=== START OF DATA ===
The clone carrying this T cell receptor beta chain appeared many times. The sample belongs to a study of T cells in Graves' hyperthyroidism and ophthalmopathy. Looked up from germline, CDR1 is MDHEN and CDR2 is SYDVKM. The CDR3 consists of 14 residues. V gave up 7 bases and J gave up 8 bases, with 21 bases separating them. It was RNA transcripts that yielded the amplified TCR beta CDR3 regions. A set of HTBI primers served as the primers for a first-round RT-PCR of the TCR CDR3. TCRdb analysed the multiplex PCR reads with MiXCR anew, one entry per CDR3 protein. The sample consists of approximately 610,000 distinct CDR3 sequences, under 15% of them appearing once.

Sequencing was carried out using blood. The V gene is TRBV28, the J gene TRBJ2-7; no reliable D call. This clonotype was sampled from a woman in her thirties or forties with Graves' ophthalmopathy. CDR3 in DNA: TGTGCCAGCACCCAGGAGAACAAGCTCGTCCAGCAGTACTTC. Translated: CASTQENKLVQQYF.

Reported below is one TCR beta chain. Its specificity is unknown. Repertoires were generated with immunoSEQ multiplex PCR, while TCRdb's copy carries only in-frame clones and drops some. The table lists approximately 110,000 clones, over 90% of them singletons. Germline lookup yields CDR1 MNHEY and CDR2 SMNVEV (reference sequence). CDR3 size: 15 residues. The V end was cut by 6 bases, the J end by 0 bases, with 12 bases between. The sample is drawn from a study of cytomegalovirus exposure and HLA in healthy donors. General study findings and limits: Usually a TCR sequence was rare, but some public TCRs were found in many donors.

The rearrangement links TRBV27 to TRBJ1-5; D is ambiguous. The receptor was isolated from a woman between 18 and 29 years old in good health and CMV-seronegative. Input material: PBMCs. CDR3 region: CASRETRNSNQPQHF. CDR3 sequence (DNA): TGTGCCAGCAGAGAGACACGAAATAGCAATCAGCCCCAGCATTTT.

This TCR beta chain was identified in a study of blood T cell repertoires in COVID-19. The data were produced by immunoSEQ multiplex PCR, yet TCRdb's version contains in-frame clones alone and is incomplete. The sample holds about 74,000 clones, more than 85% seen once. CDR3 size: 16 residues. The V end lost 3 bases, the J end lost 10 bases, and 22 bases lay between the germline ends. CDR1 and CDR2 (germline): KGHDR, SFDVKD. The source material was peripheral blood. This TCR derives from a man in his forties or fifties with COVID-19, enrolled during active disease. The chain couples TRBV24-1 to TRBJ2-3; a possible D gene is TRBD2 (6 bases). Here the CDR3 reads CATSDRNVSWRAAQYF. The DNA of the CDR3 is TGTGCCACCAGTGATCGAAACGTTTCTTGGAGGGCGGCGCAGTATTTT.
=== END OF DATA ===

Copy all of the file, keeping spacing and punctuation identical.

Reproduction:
The clone carrying this T cell receptor beta chain appeared many times. The sample belongs to a study of T cells in Graves' hyperthyroidism and ophthalmopathy. Looked up from germline, CDR1 is MDHEN and CDR2 is SYDVKM. The CDR3 consists of 14 residues. V gave up 7 bases and J gave up 8 bases, with 21 bases separating them. It was RNA transcripts that yielded the amplified TCR beta CDR3 regions. A set of HTBI primers served as the primers for a first-round RT-PCR of the TCR CDR3. TCRdb analysed the multiplex PCR reads with MiXCR anew, one entry per CDR3 protein. The sample consists of approximately 610,000 distinct CDR3 sequences, under 15% of them appearing once.

Sequencing was carried out using blood. The V gene is TRBV28, the J gene TRBJ2-7; no reliable D call. This clonotype was sampled from a woman in her thirties or forties with Graves' ophthalmopathy. CDR3 in DNA: TGTGCCAGCACCCAGGAGAACAAGCTCGTCCAGCAGTACTTC. Translated: CASTQENKLVQQYF.

Reported below is one TCR beta chain. Its specificity is unknown. Repertoires were generated with immunoSEQ multiplex PCR, while TCRdb's copy carries only in-frame clones and drops some. The table lists approximately 110,000 clones, over 90% of them singletons. Germline lookup yields CDR1 MNHEY and CDR2 SMNVEV (reference sequence). CDR3 size: 15 residues. The V end was cut by 6 bases, the J end by 0 bases, with 12 bases between. The sample is drawn from a study of cytomegalovirus exposure and HLA in healthy donors. General study findings and limits: Usually a TCR sequence was rare, but some public TCRs were found in many donors.

The rearrangement links TRBV27 to TRBJ1-5; D is ambiguous. The receptor was isolated from a woman between 18 and 29 years old in good health and CMV-seronegative. Input material: PBMCs. CDR3 region: CASRETRNSNQPQHF. CDR3 sequence (DNA): TGTGCCAGCAGAGAGACACGAAATAGCAATCAGCCCCAGCATTTT.

This TCR beta chain was identified in a study of blood T cell repertoires in COVID-19. The data were produced by immunoSEQ multiplex PCR, yet TCRdb's version contains in-frame clones alone and is incomplete. The sample holds about 74,000 clones, more than 85% seen once. CDR3 size: 16 residues. The V end lost 3 bases, the J end lost 10 bases, and 22 bases lay between the germline ends. CDR1 and CDR2 (germline): KGHDR, SFDVKD. The source material was peripheral blood. This TCR derives from a man in his forties or fifties with COVID-19, enrolled during active disease. The chain couples TRBV24-1 to TRBJ2-3; a possible D gene is TRBD2 (6 bases). Here the CDR3 reads CATSDRNVSWRAAQYF. The DNA of the CDR3 is TGTGCCACCAGTGATCGAAACGTTTCTTGGAGGGCGGCGCAGTATTTT.